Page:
Burney’s fears proved well-founded. Mortality rates for French troops deployed to Saint Domingue would exceed 80%. Philippe Girard, “‘Liberté, Égalité, Esclavage:’ French Revolutionary Ideals and the Failure of the Leclerc Expedition to Saint-Domingue,” French Colonial History 6 (2005), 56.
 FB to Margaret Planta, Feb. 1802, Letter 479 in J&LFB, vol. V, 146.
 D’A to Napoleon Bonaparte, 10 Feb. 1802, transcribed in full below FB to Planta, 11 Feb. 1802, Letter 478 in J&LFB, vol. V, 147, n.7; see also Item 14 in “Appendix,” J&LFB, vol. V, 461.
 FB to Planta, 11 Feb. 1802, Letter 478, J&LFB, vol. V, 147.
 Interior Minister Chaptal describing Napoleon, as cited by Andrew Roberts, Napoleon: A Life (New York: Penguin, 2015), 238.
 General Dutaillais to d’A, 20 Feb. 1802 [misdated 25 Feb., as per Item 18 note], Item 19 in “Appendix,” J&LFB, vol. V, 463.
 Staël to Du Pont, 2 May 1800, as cited by Spalding, Prisoner of State, 355, n.12; Unger, Lafayette, 327-8.
 D’A to FB, 10 Mar. 1802, Letter 489 in J&LFB, vol. V, 173.
 See Items 17 and 18 in “Appendix,” J&LFB, vol. V, 462, along with d’A’s second letter to Bonaparte on 4 Mar. 1803 (Item 22, 464), which is transcribed in full in Letter 536, 399, n.5.
 D’A to FB, 8 Mar. 1802, Letter 488 in J&LFB, vol. V, 168.
 While Lafayette refused the positions the First Consul offered him, including the American ambassadorship, many of his fellow “prisoners of Olmütz” seized the opportunity to ingratiate themselves and re-establish disrupted careers. Alexandre de Lameth and Jean de Bureaux-Pusy were rewarded with prefectures, while César de Latour-Maubourg was appointed to the Senate. Spalding, Prisoner of State, 230.
 Doody, “Introduction,” in The Wanderer, ix; Item 20 in “Appendix” and Letter 489 in J&LFB, vol. V, 172-3.
 FB to d’A, 14 March 1802, Letter 490 in J&LFB, vol. V, 175-6.
 Harman, Fanny Burney, 284.
 George Falle, “Introduction,” in J&LFB, vol. V, xxv.
 Kelly Summers, “Healing the Republic’s ‘Great Wound:’ Emigration Reform and the Path to a General Amnesty, 1799-1802,” in French Emigrants in Revolutionised Europe, 236.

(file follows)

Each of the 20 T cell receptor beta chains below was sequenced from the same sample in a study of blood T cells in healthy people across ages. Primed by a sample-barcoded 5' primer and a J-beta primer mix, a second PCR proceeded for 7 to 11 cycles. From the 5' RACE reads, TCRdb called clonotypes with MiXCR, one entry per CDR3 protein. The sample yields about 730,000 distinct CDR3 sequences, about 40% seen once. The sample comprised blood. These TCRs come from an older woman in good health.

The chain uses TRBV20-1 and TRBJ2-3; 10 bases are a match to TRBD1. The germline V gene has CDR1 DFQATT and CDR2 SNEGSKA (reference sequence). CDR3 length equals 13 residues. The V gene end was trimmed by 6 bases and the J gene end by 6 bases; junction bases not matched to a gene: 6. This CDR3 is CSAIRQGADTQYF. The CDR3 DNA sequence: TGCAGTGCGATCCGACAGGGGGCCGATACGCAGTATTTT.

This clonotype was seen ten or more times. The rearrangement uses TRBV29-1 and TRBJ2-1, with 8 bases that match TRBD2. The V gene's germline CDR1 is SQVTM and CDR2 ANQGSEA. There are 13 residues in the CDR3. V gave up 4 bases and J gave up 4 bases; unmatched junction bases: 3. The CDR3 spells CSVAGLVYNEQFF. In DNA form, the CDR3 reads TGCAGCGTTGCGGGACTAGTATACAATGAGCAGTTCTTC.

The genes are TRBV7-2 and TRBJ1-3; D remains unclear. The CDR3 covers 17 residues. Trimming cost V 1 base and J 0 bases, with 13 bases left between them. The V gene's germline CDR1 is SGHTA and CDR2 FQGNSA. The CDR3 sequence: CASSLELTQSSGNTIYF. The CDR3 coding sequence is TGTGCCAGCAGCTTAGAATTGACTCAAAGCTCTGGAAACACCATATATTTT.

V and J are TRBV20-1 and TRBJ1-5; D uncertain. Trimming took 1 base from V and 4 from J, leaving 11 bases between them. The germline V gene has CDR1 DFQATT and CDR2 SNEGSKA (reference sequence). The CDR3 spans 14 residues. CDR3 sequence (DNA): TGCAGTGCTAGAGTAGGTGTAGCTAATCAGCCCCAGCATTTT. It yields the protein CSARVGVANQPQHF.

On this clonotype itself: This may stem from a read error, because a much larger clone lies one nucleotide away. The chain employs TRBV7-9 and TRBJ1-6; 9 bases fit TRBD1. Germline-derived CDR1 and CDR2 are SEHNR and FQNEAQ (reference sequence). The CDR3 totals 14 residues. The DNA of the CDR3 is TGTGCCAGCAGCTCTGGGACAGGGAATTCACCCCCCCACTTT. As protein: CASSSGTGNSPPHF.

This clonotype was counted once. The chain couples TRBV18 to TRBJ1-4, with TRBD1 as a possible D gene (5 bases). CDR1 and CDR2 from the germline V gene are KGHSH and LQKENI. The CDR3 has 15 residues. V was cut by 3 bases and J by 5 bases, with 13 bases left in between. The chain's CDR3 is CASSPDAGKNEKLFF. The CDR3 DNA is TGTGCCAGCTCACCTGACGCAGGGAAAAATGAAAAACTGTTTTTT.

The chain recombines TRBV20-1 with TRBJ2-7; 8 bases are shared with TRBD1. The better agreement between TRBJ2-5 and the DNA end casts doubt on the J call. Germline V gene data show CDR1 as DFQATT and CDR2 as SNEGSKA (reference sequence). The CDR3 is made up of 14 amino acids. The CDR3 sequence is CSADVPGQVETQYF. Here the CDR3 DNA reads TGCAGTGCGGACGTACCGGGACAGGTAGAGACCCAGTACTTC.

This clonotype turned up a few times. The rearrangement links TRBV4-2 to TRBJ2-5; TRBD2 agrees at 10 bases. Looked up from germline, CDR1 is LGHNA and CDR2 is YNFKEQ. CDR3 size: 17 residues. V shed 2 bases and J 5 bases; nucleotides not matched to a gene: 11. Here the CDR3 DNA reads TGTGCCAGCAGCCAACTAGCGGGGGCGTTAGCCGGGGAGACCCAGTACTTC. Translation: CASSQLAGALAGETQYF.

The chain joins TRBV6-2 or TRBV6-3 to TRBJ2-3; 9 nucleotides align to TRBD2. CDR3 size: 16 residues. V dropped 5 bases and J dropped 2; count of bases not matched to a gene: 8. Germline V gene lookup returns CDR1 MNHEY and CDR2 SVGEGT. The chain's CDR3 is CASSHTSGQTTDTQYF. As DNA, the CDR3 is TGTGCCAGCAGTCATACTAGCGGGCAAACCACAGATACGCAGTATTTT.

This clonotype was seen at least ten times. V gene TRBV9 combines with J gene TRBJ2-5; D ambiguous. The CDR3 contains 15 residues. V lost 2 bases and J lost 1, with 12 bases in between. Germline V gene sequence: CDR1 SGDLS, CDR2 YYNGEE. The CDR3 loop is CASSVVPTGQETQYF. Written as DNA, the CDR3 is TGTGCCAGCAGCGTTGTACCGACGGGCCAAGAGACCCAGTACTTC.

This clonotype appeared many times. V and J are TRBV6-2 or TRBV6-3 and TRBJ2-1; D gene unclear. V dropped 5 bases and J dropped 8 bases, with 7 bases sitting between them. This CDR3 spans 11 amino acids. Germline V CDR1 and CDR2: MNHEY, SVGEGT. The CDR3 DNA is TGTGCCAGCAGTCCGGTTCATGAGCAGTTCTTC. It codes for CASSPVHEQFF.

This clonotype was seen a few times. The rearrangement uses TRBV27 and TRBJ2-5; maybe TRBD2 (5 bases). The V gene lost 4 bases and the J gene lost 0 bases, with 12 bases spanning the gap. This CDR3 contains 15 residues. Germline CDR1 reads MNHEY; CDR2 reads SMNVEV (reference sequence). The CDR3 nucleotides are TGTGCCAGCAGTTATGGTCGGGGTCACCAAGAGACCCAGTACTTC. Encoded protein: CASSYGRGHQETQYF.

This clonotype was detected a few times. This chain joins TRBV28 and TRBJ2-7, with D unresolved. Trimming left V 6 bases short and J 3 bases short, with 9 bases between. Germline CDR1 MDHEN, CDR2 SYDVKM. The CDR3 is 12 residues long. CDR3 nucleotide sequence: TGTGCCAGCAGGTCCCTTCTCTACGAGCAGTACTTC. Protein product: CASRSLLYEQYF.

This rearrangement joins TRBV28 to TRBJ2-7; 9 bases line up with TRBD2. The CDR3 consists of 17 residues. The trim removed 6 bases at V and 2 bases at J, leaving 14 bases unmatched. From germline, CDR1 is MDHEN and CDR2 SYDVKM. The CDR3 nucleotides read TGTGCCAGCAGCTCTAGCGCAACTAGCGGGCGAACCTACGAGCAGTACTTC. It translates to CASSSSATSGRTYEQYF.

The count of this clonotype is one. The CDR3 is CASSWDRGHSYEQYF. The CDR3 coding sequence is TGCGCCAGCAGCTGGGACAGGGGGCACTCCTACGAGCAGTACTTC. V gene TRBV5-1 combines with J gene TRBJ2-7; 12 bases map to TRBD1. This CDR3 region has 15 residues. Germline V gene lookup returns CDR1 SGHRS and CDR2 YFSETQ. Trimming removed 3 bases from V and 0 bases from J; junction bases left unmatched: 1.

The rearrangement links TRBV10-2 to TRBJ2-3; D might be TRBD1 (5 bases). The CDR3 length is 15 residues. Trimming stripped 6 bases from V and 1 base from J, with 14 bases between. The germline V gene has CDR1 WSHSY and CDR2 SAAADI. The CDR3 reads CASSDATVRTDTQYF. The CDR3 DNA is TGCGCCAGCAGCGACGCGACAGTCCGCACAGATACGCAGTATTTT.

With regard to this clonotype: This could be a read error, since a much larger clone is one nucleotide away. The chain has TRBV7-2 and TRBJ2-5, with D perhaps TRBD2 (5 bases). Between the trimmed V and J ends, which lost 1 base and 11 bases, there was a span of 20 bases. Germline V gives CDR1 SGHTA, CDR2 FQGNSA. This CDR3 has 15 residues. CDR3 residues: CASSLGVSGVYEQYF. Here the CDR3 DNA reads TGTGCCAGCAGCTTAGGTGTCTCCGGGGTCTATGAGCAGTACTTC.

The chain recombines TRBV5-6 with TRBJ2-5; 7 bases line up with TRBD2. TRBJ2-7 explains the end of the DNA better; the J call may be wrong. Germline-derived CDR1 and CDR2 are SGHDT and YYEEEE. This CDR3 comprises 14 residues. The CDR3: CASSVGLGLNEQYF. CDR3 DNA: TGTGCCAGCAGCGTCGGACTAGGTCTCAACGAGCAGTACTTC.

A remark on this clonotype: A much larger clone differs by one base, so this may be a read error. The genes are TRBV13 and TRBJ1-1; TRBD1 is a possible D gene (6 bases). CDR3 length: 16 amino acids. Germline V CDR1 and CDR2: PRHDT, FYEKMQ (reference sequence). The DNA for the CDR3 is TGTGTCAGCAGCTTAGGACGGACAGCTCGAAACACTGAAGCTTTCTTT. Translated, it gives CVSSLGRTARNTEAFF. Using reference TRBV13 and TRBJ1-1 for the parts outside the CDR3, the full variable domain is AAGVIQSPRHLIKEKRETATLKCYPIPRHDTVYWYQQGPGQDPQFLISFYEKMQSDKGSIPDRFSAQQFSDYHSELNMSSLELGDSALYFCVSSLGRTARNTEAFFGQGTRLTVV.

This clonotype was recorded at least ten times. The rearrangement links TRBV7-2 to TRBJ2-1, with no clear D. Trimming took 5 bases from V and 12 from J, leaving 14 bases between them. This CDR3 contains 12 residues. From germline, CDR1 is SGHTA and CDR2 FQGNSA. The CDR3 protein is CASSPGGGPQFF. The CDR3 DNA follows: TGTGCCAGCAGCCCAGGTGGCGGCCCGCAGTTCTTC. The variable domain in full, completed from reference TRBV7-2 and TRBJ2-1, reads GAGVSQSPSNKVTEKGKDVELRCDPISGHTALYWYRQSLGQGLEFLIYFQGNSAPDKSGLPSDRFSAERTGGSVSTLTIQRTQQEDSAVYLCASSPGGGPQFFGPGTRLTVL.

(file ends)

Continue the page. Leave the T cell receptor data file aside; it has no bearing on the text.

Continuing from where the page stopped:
See in particular Items 3, 4, 6, 7 and 16 in “Appendix,” J&LFB, vol. V.
 Many thanks to Howard Brown for clarifying how pension benefits were tallied.
 Payments were to begin from 2 May 1803. See items 23, 24 (which includes the new service tally) and 25 in “Appendix,” J&LFB, vol. V.
 Falle, “Introduction,” in J&LFB, vol. V, xxviii, n.1.
 Bertie Greatheed as cited by Falle, “Introduction,” in J&LFB, vol. V, xxvii; Harman, Fanny Burney, 289.
 FB to Mrs. Locke, 30 Apr. 1803, Letter 547 in J&LFB, vol. V, 446.
 Devlin, The Novels and Journals of Fanny Burney, 115.
 FB to Marianne Waddington, c. 27 July 1802, Letter 530 in J&LFB, vol. V, 378.
 Harman, Fanny Burney, 288.
 D’Arblay started work as an editor (rédacteur) at the Bureau des Bâtiments civils in March 1805. See J&LFB, vol. VI, eds. Joyce Hemlow et al. (Oxford: Oxford University Press, 1975), 708, n.16.
 FB’s clandestine trip home, which precipitated a series of high-stakes inquiries about both her suspect manuscript, marital status, and nationality and Alexander’s eligibility for France’s looming conscription drive, is recounted in diary compilations from her time in Dunkirk and Deal, 4 July to 20 Aug. 1812, Letter 631 in J&LFB, vol. VI, 702-735.
 The Diary and Letters of Frances Burney, Vol. II, ed. Sarah Chancey Woolsey (Boston: Little, Brown, and Co., 1902), 469.
 Peter Hughes, “Introduction,” in J&LFB, vol. VIII, eds. Peter Hughes et al. (Oxford: Oxford University Press, 1980), xii.
 Burney, “Preface,” in The Wanderer, 4.
 Doody, “Introduction,” in The Wanderer, xlv.
 Six, Dictionnaire Biographique, vol. II, 316.
 I explored the literary impact of Burney’s stranding in France in greater depth in a presentation entitled “Between Amiens and Amnesty: The Parisian Wanderings of the Burney-d’Arblays, c. 1802,” Cultural Exchange during the Peace of Amiens conference, Huntington Library (May 2019).
 FB as quoted by Devlin, The Novels and Journals of Fanny Burney, 11.
 See, for example, Luc Boisnard, “Les Émigrés sont de retour,” Revue du souvenir Napoléonien 423 (Jan. 2001): 21–30; and Emmanuel de Waresquiel, “Joseph Fouché et la question de l’amnistie des émigrés, 1799–1802,” Annales historiques de la Révolution française 372 (Apr.–June 2013): 105-120. In contrast, the emigration’s concluding chapter, when the final hold-outs returned in 1814-15, is somewhat better known. Beyond standard histories of the Restoration, which prominently feature ultra-royalist émigrés who left early and returned late, see Philip Mansel, “The Return of the Émigrés: Bordeaux, 12 March 1814,” in French Emigrants in Revolutionised Europe, 277-296.
 Bertrand van Ruymbeke, “Refugiés or Émigrés? Early Modern French Migrations to British North America and the United States (c. 1680-1820),” Itinerario 30.2 (2006): 12-32; Maya Jasanoff, “Revolutionary Exiles: The American Loyalist and French Émigré Diasporas,” in The Age of Revolutions in Global Context, c. 1760-1840, ed. David Armitage (New York: Palgrave MacMillan, 2010), 39; and Summers, “The Great Return,” iv.
 Jenny Uglow, In These Times: Living in Britain Through Napoleon’s Wars (New York: Farrar, Straus and Giroux, 2014), 22.